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Old 08-13-2011, 12:09 AM
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ijsouth ijsouth is offline
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Join Date: Nov 2006
Location: Covington, Louisiana/Cosby, TN
Posts: 937
Default Go West (not quite) Young Man, Part II

As I headed down from the trailhead, the first rays of the new day peeked over the looming wall of the Sangre de Cristo range across the valley:



I headed through Del Norte, then South Pass, where I turned on Colorado 149 - the Silver Thread highway:



I was heading to the area above the Rio Grande Reservoir, about 10 miles from the headwaters of that fabled stream. Specifically, I was headed for the trailhead of the Ute Creek Trail in the Weminuche Wilderness. I had done some online research on this area, and it seemed promising, especially for someone like me who was searching for some isolation from everyone and everything, even if it was to be for a brief time:





The trail required an immediate crossing of Rio Bravo Del Norte...I'm glad I brought my felts along with the hiking boots:



As I moved up the trail, I realized I was probably over-packed. After a while, my shoulders were threatening the rest of me with abuse charges. I did make it a fair ways up the trail, and when a promising flat area loomed off to the left, I declared myself home. I set up the tent and hung my bag of food well away. I was just about ready to get rigged up for some dry fly action when the thunder started. The monsoon season was well underway, so this wasn't unexpected. I retired to the tent to wait it out...no rain, and the thunder died away. So, I was up and about again, but not for long - the thunder returned with a vengeance, and this time with liquid accompaniment. I huddled under a dense grove of trees by a small feeder stream until it let up.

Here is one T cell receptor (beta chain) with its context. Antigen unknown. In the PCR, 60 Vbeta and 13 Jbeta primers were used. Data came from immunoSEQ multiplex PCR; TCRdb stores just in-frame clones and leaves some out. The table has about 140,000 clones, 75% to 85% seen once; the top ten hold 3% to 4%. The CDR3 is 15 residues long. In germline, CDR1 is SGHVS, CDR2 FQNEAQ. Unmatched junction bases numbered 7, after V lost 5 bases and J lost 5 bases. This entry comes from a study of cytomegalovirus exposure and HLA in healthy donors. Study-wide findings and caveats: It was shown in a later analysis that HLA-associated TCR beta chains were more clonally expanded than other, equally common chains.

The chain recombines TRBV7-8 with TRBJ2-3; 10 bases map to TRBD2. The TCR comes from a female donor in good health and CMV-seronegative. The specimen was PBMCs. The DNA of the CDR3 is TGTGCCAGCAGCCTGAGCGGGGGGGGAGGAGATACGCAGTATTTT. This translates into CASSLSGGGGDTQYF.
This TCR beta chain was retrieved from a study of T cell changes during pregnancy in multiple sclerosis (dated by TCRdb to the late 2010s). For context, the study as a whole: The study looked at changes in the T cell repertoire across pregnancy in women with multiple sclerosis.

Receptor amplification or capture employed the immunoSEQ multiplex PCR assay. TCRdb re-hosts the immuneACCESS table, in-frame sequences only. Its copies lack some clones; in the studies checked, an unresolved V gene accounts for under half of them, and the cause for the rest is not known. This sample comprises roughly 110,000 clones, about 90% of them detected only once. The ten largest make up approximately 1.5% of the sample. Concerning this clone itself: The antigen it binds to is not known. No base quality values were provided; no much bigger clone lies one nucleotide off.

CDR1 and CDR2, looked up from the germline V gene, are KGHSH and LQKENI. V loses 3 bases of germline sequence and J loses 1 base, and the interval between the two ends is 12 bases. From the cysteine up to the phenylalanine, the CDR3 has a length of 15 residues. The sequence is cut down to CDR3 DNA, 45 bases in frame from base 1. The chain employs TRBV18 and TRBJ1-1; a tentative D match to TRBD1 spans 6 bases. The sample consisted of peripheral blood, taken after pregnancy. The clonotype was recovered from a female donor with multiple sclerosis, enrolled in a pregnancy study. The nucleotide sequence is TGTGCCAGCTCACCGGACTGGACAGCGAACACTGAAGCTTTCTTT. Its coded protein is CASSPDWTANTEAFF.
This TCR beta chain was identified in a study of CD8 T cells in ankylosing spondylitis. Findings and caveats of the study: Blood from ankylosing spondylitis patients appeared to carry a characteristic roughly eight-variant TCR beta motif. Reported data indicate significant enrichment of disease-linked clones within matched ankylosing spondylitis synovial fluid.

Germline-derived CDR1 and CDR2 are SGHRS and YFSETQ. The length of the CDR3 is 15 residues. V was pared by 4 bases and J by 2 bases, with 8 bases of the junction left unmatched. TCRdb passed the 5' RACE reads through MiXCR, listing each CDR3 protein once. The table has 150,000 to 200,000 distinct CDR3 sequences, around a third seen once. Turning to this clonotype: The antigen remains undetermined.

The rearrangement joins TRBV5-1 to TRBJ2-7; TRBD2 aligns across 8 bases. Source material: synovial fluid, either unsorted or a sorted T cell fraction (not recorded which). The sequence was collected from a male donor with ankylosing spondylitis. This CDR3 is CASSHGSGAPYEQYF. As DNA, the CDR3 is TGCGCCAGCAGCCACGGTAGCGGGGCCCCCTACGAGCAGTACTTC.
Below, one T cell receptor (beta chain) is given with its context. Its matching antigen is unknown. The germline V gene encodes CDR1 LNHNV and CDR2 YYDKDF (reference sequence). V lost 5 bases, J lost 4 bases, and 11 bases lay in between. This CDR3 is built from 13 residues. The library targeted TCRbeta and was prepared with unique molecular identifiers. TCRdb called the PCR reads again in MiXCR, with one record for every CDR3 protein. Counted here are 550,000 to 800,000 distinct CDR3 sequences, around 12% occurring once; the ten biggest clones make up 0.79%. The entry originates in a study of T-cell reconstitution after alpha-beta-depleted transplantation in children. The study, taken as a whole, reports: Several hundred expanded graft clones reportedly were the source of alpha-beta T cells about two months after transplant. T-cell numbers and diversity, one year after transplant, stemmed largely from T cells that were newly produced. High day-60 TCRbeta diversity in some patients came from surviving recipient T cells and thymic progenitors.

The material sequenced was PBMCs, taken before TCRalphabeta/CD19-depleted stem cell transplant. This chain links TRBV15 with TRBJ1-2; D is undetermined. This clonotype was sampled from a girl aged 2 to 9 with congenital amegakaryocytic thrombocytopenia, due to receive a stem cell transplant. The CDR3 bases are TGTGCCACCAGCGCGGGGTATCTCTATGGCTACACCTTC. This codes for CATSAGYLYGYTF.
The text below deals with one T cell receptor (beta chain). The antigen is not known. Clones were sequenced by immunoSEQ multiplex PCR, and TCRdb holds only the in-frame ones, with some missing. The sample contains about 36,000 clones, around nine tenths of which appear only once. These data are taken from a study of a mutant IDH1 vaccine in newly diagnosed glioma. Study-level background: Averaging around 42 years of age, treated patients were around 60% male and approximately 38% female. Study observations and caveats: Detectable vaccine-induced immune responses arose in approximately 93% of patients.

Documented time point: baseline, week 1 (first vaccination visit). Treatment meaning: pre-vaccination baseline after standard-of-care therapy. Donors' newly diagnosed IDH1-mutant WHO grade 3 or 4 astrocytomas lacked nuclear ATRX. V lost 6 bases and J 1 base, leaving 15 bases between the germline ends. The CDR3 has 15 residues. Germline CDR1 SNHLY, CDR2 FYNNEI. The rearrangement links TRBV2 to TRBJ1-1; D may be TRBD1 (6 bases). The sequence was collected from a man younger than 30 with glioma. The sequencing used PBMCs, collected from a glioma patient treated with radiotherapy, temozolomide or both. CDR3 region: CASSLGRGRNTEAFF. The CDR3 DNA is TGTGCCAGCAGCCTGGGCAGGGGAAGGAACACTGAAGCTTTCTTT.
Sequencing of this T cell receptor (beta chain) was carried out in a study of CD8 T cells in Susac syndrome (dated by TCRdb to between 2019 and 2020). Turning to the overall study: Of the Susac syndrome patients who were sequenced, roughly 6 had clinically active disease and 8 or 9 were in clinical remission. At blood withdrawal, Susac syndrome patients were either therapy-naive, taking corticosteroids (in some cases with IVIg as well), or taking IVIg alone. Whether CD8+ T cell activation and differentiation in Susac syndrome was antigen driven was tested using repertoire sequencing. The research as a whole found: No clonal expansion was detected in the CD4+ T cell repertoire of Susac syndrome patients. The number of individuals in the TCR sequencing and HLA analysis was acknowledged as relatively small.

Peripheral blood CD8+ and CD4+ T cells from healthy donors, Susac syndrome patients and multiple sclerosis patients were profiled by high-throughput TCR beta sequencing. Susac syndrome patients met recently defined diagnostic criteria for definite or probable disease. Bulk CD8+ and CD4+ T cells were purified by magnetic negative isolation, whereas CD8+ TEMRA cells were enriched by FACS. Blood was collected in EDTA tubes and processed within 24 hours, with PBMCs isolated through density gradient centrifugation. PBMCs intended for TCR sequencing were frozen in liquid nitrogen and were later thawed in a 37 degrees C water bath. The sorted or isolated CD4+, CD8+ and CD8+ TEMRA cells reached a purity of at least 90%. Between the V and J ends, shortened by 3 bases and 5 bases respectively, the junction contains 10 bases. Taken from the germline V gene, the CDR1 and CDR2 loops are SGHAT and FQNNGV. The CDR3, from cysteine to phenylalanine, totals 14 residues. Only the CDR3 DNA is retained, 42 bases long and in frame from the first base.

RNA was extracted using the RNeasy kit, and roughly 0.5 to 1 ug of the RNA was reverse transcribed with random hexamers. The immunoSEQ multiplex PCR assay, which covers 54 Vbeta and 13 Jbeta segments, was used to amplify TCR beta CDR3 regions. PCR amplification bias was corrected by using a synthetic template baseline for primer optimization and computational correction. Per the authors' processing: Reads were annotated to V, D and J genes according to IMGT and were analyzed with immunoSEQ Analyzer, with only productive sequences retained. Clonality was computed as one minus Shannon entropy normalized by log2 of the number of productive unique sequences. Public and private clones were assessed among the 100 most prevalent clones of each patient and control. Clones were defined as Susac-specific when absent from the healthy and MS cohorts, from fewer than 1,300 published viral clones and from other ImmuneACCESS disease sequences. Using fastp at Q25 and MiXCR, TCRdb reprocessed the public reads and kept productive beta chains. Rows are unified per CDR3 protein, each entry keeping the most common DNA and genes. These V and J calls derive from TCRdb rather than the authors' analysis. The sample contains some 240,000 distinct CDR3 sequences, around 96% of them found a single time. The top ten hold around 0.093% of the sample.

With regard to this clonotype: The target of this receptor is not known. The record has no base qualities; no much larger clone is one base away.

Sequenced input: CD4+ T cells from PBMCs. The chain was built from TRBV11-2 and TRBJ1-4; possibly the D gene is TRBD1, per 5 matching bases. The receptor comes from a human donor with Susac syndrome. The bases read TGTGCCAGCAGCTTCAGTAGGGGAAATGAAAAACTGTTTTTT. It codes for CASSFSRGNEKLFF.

This feeder stream gave me an idea; at this point, Ute Creek could be heard but not seen - it was at least 300ft below me in a steep canyon. This little tributary might flatten out the path down there, enough so I could fish the canyon, where the trout no doubt had seldom seen an artificial fly. After 45 minutes of bushwacking, I came to a waterfall with about at 75 foot drop, and declared no mas. I took this as an omen:



I was cold, wet, and discouraged, but not defeated; I knew the trail and stream bed met and flattened out up ahead, and indeed it did:



I was finally fishing, and within 3 casts, had this little fellow on the line:



It was a hybrid of several cutthroat subspecies, with probably a little rainbow thrown in for good measure. Little did I know that this one, and one other, was to be the only representatives of his species that I would bring to hand - in between were some 25 brook trout, most of decent size and some a little beyond that:





At the time, this was the largest brookie I had ever caught - easily 12 inches. The record lasted about 90 minutes. I had one come completely clear of the water, smash my Mr Rapidan dry, then use every bit of the strong current for resistance. He was every bit of 14 inches, and even had a hint of kype in the jaw - quite a contrast to the 7 inch specs I'm used to from Cosby.

At this point, I was completely exhausted, darkness was approaching rapidly, and I was three miles from camp, so I trudged back. I was so tired I didn't even feel like eating - I was asleep within minutes.

The next day, I decided to break camp and head for a new location - while I enjoyed catching those brookies, I didn't drive 1200 miles to catch transplants - I wanted true natives, and that meant cutthroats. I wanted a crack at some Greenback cutthroats, and I knew were some where - just outside of Leadville. That was a bit of a drive, so I packed up and headed back to the trailhead. Within a few hours, I was back on the road. I ended up crossing the Continental Divide twice that day - the first time afforded this view of the Uncompaghre Wilderness outside of Lake City:



Along the way, I passed the Collegiate Peaks, and Mt Massive:



Continued in Part III
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